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For many organizations, achieving and maintaining CMMI high-maturity practices is a hard-earned goal. For Warner Robins Air Logistics Center Software Maintenance Group, it was a step toward a richer, deeper application of best practices through close collaboration with the SEI. The Software Maintenance Group provides technical expertise to develop, maintain, and enhance systems by sustaining software vital to the mission, operation, and sustainment of weapon systems, airborne electronics, electronic warfare, space communications, and support equipment.
“The implementation of any improvement model is dynamic, and CMMI is no exception,” says Bob Stoddard, a member of the SEI staff who has been working closely with the Software Maintenance Group. “Technology is always changing, and best practices are constantly being refined. The Software Maintenance Group put together a plan for continual improvement that includes an ongoing collaboration with the SEI.
By targeting cost and schedule issues for improvement, the Software Maintenance Group was able to statistically demonstrate improvements in both cost and schedule variance by comparing results before and after CMMI high maturity.
”Immediately after achieving its most recent Maturity Level 5 rating, the Software Maintenance Group began expanding its implementation of CMMI. The group arranged to have Stoddard on-site for coaching one week per month throughout most of the year. CMMI training and coaching were extended from a handful of software-engineering process specialists to dozens of other leaders, including measurement specialists, strategic planners, and squadron directors. By working with more people in a wider variety of organizational roles, Stoddard helped the Software Maintenance Group target new areas of improvement with a variety of industry proven implementations of CMMI practices, including Six Sigma techniques.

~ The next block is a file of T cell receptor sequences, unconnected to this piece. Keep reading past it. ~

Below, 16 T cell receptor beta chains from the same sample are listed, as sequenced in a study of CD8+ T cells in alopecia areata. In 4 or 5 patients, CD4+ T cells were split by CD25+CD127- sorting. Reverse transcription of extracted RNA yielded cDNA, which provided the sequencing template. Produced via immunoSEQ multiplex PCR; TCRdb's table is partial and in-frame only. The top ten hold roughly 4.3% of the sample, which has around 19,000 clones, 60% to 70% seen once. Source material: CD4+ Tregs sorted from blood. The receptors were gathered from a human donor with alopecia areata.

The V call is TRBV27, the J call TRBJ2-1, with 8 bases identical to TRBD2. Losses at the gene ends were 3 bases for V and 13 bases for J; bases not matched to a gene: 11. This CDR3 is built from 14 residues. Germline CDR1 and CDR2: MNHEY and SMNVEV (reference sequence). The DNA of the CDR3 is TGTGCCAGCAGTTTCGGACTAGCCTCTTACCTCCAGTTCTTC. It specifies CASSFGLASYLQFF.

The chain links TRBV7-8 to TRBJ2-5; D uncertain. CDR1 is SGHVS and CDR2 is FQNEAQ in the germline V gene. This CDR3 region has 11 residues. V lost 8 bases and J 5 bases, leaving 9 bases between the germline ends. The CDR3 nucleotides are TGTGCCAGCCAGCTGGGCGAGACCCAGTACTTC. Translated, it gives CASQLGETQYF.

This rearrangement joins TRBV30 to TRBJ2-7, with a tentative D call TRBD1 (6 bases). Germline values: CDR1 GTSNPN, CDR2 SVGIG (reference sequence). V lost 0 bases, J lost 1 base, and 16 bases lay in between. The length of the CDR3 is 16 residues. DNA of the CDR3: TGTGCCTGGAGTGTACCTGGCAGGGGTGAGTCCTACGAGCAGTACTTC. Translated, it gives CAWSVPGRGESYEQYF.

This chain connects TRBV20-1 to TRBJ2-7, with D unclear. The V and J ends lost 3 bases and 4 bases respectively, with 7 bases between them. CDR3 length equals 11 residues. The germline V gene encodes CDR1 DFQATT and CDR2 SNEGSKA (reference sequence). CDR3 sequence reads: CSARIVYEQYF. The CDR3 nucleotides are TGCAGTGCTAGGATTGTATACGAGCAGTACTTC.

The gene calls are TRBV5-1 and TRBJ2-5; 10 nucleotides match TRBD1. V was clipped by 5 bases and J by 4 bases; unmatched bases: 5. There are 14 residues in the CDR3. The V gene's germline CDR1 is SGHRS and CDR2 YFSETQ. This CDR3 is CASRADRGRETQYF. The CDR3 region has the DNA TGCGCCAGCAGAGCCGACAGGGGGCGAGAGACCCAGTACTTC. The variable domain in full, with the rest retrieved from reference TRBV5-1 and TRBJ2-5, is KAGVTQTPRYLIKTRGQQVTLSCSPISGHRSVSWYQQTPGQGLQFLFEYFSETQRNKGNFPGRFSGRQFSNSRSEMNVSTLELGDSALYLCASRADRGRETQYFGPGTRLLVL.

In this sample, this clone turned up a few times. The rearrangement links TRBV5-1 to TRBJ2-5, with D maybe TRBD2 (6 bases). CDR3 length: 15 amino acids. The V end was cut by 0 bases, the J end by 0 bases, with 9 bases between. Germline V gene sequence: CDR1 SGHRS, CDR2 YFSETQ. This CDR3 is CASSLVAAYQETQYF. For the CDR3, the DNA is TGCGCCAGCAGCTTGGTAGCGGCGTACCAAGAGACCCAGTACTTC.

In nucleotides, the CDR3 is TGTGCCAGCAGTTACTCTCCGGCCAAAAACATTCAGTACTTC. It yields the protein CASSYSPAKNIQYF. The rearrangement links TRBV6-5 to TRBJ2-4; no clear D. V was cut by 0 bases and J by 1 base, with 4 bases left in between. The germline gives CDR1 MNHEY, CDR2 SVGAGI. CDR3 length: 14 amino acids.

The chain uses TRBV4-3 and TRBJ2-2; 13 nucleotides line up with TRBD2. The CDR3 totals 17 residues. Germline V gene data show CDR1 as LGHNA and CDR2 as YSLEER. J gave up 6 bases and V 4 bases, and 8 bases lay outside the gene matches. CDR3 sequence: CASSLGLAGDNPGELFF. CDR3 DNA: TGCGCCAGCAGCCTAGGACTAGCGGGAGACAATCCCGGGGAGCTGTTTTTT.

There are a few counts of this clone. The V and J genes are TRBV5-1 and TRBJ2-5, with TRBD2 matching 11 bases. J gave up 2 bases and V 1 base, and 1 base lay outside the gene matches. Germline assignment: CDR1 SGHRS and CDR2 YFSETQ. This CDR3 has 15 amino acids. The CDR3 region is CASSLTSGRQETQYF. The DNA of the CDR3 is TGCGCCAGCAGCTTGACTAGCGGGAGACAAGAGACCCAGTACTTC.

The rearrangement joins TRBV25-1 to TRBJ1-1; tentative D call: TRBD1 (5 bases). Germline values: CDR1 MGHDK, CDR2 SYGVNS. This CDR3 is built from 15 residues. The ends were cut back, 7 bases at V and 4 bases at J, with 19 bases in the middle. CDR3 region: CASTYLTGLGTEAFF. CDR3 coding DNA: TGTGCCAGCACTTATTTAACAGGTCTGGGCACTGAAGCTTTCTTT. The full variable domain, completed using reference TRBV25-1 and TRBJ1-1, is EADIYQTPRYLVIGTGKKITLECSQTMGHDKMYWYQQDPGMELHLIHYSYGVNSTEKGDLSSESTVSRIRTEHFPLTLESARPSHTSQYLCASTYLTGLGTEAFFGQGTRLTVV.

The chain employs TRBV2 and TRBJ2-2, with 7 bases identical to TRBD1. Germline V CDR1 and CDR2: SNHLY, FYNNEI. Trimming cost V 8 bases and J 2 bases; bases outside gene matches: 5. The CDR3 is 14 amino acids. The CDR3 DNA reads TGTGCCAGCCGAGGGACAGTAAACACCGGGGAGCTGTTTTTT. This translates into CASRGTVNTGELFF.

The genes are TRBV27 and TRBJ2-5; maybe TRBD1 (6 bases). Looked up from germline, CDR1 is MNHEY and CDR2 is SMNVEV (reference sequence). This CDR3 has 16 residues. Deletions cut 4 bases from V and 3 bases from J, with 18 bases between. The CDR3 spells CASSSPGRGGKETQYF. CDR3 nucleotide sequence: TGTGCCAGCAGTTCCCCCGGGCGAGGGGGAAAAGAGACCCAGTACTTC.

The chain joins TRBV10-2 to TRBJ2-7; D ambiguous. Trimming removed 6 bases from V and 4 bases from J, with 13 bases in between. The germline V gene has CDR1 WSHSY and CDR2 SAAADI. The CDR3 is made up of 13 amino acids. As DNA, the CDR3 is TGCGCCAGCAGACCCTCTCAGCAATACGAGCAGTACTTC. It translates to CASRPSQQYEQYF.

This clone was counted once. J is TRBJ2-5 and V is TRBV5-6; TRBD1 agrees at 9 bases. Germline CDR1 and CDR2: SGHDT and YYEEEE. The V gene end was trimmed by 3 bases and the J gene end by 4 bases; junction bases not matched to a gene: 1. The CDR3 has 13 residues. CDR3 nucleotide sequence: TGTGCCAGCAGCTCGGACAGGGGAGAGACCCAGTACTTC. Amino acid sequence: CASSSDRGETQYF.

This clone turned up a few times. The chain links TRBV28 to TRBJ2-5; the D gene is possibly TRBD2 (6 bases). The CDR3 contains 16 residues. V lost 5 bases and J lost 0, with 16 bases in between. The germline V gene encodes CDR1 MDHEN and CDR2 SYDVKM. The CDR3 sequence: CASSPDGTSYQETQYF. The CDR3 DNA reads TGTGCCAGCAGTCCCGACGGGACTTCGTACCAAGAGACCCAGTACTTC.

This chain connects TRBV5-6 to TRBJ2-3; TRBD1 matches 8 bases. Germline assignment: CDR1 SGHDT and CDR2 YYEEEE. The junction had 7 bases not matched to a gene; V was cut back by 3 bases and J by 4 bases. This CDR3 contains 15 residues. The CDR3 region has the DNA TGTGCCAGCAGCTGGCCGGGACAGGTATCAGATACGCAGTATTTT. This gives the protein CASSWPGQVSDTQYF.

They began by tackling the difficulty of predicting costs, schedules, and several other performance outcomes. Stoddard coached them to initially develop several statistical process performance models to predict these outcomes based on factors the organization could control, such as work product size, complexity, risk codes, and average domain experience. In addition, they created numerous charts to help them track and visualize their leading indicators, providing them early warning of process-performance issues. Six Sigma simulation and optimization techniques were used to determine how to use leading indicators to improve performance. This approach identified potential efficiencies for some tasks.
By targeting cost and schedule issues for improvement, the Software Maintenance Group was able to statistically demonstrate improvements in both cost and schedule variance by comparing results before and after CMMI high maturity. The process-performance models and baselines are expected to support future improvements surrounding reduced internal rework, shorter cycle times, lowered costs, and fewer schedule crunches.
The Software Maintenance Group continues to work on new improvement techniques. Most recently, Stoddard has been leading them through an innovative process to define their vision and goals for how the organization contributes to the goals of the Air Force and the Department of Defense. Through this process, the Software Maintenance Group is identifying new goals that will help to achieve the success articulated in its vision.
“This collaboration has helped our group better understand high-maturity practices from a consultant who has actual experience implementing these practices in industry,” says Millee Sapp, the Software Maintenance Group’s software engineering process group lead. “It also helps the SEI understand the challenges that our organization experiences implementing CMMI.”
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